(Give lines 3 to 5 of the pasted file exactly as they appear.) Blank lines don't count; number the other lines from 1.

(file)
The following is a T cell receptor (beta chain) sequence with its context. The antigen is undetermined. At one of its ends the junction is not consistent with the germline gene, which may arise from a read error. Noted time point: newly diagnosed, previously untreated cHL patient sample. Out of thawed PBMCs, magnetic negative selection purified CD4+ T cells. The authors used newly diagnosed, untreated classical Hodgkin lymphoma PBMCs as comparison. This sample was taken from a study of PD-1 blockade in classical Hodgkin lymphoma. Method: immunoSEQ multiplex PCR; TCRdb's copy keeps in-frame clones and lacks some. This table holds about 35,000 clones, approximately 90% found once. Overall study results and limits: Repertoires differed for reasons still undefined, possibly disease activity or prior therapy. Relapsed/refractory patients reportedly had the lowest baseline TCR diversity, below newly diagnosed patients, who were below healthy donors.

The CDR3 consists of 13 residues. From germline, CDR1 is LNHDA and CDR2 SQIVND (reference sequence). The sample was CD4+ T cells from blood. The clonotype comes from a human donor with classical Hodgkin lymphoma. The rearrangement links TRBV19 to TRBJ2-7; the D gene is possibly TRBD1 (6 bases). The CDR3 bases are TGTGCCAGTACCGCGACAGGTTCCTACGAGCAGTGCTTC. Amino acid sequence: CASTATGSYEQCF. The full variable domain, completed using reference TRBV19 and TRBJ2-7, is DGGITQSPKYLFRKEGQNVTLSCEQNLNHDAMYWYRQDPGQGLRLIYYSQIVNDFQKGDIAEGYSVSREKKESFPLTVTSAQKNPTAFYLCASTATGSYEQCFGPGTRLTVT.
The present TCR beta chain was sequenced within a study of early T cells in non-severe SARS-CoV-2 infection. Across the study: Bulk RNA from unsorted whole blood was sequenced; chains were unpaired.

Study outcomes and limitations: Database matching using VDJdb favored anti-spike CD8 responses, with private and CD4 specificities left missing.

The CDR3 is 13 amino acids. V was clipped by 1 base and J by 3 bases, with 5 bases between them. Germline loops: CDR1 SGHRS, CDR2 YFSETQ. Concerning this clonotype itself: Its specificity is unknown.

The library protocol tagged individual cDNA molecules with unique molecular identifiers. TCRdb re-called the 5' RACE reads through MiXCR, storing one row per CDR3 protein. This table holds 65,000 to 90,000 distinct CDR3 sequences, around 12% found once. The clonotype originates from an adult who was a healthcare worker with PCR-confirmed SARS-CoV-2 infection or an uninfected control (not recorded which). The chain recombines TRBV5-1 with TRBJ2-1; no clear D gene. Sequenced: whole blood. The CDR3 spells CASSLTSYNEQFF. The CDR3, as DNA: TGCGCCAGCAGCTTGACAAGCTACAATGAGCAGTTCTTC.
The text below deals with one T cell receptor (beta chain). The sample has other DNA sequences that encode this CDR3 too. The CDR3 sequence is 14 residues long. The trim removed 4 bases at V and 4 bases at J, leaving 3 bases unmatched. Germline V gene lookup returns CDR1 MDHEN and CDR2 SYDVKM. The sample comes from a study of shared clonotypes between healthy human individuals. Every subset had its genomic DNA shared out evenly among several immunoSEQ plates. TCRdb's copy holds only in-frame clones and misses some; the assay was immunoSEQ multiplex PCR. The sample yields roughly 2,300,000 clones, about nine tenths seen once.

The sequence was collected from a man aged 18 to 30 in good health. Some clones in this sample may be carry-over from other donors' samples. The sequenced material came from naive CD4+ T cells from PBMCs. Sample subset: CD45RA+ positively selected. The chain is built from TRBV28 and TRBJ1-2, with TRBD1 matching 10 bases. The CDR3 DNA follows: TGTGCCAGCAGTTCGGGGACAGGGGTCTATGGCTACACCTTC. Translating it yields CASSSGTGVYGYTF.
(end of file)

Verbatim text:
The present TCR beta chain was sequenced within a study of early T cells in non-severe SARS-CoV-2 infection. Across the study: Bulk RNA from unsorted whole blood was sequenced; chains were unpaired.

Study outcomes and limitations: Database matching using VDJdb favored anti-spike CD8 responses, with private and CD4 specificities left missing.

The CDR3 is 13 amino acids. V was clipped by 1 base and J by 3 bases, with 5 bases between them. Germline loops: CDR1 SGHRS, CDR2 YFSETQ. Concerning this clonotype itself: Its specificity is unknown.